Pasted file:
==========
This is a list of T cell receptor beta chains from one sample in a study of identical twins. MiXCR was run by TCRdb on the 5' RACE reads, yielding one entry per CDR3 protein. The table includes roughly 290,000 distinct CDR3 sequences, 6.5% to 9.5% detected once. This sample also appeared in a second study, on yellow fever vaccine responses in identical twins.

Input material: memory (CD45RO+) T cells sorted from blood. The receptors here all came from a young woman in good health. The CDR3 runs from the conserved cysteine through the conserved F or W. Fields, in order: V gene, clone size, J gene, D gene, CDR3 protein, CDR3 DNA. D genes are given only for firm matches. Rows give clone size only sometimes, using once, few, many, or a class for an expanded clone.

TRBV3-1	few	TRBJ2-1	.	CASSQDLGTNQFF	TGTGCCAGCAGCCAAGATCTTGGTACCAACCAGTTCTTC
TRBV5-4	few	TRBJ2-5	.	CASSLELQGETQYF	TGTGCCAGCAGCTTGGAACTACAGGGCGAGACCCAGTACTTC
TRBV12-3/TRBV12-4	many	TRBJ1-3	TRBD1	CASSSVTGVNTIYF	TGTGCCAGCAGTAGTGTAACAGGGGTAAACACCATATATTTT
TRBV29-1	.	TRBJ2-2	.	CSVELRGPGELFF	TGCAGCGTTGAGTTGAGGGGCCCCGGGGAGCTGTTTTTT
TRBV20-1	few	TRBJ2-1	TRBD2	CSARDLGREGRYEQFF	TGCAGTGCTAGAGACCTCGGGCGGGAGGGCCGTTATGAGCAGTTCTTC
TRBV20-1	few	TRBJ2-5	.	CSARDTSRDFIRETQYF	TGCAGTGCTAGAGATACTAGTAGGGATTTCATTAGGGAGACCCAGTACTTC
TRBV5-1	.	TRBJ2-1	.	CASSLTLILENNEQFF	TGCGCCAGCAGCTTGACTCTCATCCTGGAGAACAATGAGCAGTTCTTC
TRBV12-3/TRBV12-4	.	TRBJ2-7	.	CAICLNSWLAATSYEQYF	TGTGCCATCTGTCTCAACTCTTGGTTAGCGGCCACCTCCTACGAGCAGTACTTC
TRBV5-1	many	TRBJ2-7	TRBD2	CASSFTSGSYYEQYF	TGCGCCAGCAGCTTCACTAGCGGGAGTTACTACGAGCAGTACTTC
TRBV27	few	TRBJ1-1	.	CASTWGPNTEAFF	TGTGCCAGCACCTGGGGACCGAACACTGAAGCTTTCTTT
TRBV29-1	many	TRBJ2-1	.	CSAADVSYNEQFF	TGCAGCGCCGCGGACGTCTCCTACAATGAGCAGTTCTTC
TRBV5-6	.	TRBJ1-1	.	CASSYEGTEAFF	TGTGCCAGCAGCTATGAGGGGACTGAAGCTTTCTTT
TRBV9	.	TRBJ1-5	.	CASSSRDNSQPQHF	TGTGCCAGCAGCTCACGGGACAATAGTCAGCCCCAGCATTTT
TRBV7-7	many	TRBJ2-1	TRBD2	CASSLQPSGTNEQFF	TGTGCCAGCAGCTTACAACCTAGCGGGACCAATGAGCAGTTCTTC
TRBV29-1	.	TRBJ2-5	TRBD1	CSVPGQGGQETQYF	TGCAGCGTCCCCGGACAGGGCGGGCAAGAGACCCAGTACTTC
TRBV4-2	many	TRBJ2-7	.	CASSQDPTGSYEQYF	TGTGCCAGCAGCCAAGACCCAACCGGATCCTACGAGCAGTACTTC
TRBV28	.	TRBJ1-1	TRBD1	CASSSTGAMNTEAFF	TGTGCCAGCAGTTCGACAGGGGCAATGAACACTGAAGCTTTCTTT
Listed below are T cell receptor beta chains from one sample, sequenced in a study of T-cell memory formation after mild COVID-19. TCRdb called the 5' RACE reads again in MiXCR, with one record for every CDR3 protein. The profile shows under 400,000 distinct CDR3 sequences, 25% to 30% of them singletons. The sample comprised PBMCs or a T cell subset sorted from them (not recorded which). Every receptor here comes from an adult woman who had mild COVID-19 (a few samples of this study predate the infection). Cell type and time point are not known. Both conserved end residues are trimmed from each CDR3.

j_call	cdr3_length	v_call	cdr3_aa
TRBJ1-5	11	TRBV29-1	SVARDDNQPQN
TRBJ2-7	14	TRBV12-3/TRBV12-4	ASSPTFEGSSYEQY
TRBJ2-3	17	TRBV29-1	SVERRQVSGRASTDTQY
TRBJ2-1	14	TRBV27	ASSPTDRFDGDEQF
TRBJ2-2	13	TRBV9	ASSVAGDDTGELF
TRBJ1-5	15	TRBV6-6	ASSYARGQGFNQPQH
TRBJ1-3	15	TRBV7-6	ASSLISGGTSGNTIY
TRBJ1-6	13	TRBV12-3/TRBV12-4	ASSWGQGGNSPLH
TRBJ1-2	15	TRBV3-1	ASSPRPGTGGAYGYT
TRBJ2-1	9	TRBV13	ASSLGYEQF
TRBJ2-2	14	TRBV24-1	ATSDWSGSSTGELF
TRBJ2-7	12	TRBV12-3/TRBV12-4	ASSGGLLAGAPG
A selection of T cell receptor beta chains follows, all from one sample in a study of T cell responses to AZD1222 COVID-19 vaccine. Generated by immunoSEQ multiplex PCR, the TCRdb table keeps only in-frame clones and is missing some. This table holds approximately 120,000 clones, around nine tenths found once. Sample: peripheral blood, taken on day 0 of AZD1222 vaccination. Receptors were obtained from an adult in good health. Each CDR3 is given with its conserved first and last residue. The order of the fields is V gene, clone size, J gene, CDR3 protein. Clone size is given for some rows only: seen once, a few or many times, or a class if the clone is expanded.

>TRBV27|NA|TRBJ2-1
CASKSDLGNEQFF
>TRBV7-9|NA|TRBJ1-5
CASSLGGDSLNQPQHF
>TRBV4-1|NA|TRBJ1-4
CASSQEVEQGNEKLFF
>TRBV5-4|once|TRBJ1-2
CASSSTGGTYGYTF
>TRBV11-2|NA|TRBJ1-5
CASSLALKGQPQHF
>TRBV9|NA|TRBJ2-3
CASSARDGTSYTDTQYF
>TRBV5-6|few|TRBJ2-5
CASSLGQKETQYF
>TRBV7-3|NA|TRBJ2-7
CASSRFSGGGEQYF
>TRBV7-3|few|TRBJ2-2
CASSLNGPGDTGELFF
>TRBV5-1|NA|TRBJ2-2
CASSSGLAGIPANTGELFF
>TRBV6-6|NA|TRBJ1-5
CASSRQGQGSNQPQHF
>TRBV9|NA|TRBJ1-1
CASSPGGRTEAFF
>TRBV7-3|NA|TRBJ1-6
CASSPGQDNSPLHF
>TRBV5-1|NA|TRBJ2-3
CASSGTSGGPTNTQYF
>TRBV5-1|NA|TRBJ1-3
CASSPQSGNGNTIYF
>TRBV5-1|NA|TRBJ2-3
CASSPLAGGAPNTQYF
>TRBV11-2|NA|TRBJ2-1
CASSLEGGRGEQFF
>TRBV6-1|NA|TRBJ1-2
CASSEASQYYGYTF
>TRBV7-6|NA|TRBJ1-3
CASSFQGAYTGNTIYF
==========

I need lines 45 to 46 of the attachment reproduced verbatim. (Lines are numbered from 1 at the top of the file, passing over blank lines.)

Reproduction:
>TRBV9|NA|TRBJ2-3
CASSARDGTSYTDTQYF